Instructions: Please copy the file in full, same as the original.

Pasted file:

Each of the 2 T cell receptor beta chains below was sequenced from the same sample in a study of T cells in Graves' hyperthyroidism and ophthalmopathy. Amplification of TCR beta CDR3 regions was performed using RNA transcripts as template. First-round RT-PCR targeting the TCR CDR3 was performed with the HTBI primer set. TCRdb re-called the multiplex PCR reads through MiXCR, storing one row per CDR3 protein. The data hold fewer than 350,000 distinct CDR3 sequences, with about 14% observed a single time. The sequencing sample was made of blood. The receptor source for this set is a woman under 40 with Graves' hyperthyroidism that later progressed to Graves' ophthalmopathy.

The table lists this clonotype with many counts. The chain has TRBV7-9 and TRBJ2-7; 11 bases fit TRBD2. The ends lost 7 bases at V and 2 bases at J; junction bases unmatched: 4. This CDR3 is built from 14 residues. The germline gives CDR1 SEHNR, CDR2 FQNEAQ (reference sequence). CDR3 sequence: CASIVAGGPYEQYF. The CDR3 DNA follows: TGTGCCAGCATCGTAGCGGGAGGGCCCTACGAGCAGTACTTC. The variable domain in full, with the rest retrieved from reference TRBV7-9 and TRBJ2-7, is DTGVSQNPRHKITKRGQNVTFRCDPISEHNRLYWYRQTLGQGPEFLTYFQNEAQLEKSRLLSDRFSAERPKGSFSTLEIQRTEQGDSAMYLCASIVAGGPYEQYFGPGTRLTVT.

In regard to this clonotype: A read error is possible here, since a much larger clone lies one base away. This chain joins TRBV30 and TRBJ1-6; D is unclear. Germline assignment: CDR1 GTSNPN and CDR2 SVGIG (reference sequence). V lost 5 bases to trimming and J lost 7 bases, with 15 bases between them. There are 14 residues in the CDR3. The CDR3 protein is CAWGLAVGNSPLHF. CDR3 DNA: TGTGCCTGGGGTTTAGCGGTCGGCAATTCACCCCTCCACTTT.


Each of the 2 T cell receptor beta chains below was sequenced from the same sample in a study of T cells in Graves' hyperthyroidism and ophthalmopathy. Amplification of TCR beta CDR3 regions was performed using RNA transcripts as template. First-round RT-PCR targeting the TCR CDR3 was performed with the HTBI primer set. TCRdb re-called the multiplex PCR reads through MiXCR, storing one row per CDR3 protein. The data hold fewer than 350,000 distinct CDR3 sequences, with about 14% observed a single time. The sequencing sample was made of blood. The receptor source for this set is a woman under 40 with Graves' hyperthyroidism that later progressed to Graves' ophthalmopathy.

The table lists this clonotype with many counts. The chain has TRBV7-9 and TRBJ2-7; 11 bases fit TRBD2. The ends lost 7 bases at V and 2 bases at J; junction bases unmatched: 4. This CDR3 is built from 14 residues. The germline gives CDR1 SEHNR, CDR2 FQNEAQ (reference sequence). CDR3 sequence: CASIVAGGPYEQYF. The CDR3 DNA follows: TGTGCCAGCATCGTAGCGGGAGGGCCCTACGAGCAGTACTTC. The variable domain in full, with the rest retrieved from reference TRBV7-9 and TRBJ2-7, is DTGVSQNPRHKITKRGQNVTFRCDPISEHNRLYWYRQTLGQGPEFLTYFQNEAQLEKSRLLSDRFSAERPKGSFSTLEIQRTEQGDSAMYLCASIVAGGPYEQYFGPGTRLTVT.

In regard to this clonotype: A read error is possible here, since a much larger clone lies one base away. This chain joins TRBV30 and TRBJ1-6; D is unclear. Germline assignment: CDR1 GTSNPN and CDR2 SVGIG (reference sequence). V lost 5 bases to trimming and J lost 7 bases, with 15 bases between them. There are 14 residues in the CDR3. The CDR3 protein is CAWGLAVGNSPLHF. CDR3 DNA: TGTGCCTGGGGTTTAGCGGTCGGCAATTCACCCCTCCACTTT.